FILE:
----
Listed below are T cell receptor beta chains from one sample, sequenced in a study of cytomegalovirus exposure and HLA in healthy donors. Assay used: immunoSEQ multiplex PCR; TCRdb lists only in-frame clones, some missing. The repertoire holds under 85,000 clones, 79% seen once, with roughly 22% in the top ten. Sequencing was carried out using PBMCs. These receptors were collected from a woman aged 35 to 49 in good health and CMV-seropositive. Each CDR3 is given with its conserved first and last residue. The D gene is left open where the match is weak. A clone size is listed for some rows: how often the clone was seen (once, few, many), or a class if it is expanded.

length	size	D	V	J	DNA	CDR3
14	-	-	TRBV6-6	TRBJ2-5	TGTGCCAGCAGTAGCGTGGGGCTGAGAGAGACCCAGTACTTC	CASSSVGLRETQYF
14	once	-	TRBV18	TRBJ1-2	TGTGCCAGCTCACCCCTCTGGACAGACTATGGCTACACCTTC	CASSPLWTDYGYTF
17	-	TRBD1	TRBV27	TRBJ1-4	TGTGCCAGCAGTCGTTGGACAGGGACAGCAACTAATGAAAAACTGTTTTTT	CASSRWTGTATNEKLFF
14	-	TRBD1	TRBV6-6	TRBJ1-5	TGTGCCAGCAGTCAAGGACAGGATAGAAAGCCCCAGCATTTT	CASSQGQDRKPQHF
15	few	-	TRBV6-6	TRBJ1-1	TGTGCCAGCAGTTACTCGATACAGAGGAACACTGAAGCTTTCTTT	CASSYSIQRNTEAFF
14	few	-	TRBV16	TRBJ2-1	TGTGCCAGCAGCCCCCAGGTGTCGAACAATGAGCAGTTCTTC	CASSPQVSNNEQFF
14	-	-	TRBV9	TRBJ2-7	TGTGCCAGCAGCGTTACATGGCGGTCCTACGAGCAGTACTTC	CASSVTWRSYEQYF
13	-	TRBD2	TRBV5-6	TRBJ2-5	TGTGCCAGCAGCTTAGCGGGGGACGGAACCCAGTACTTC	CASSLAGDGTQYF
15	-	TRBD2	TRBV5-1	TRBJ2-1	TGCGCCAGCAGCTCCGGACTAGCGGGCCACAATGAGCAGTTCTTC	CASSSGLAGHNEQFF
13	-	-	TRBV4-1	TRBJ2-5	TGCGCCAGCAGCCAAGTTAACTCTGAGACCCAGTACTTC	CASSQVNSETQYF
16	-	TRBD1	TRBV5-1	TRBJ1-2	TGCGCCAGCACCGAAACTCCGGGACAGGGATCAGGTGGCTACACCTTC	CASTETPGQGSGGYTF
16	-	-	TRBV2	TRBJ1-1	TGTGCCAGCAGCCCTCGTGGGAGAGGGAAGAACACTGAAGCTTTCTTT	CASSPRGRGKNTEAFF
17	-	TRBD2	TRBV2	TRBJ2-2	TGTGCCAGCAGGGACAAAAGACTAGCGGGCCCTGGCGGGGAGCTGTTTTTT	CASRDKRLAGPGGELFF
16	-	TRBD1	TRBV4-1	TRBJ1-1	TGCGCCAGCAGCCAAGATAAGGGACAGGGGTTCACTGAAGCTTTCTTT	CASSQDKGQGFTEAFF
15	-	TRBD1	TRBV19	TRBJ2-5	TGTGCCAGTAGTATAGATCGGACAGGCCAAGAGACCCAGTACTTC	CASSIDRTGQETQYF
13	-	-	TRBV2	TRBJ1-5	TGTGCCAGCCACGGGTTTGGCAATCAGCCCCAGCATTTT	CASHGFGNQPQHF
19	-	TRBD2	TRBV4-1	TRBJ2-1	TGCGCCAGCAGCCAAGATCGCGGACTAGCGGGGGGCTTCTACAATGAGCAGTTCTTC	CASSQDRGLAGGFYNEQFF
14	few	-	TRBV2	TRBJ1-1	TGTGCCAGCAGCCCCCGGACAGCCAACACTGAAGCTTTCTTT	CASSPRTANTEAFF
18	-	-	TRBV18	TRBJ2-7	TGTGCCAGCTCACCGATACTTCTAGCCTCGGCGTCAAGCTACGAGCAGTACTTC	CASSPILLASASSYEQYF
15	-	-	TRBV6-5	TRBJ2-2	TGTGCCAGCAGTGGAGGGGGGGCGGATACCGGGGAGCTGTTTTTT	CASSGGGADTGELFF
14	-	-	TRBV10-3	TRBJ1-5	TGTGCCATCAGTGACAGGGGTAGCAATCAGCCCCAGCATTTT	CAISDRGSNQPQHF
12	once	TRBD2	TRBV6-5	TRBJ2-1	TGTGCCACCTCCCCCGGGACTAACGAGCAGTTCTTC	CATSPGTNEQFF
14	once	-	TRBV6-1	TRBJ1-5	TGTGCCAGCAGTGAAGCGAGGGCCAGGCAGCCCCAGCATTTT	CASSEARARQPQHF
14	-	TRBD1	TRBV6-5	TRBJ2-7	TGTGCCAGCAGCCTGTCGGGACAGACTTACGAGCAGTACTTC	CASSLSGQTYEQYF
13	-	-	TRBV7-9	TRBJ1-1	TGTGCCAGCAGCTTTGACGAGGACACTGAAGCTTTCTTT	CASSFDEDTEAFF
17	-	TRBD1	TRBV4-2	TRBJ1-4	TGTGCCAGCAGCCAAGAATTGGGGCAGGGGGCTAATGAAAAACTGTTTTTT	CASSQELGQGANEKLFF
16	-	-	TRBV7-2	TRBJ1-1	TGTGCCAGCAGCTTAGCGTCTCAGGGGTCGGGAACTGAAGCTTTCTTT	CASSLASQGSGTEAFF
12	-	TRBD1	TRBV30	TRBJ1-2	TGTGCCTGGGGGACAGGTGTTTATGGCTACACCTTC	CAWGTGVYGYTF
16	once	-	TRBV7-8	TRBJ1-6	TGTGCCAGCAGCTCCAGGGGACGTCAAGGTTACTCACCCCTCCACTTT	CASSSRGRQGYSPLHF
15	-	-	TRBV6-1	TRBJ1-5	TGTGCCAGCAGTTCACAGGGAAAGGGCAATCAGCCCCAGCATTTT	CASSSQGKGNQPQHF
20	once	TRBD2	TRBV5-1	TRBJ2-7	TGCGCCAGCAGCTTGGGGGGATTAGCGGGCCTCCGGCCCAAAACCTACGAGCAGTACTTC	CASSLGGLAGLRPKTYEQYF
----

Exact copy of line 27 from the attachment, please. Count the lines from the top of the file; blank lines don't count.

13	-	-	TRBV7-9	TRBJ1-1	TGTGCCAGCAGCTTTGACGAGGACACTGAAGCTTTCTTT	CASSFDEDTEAFF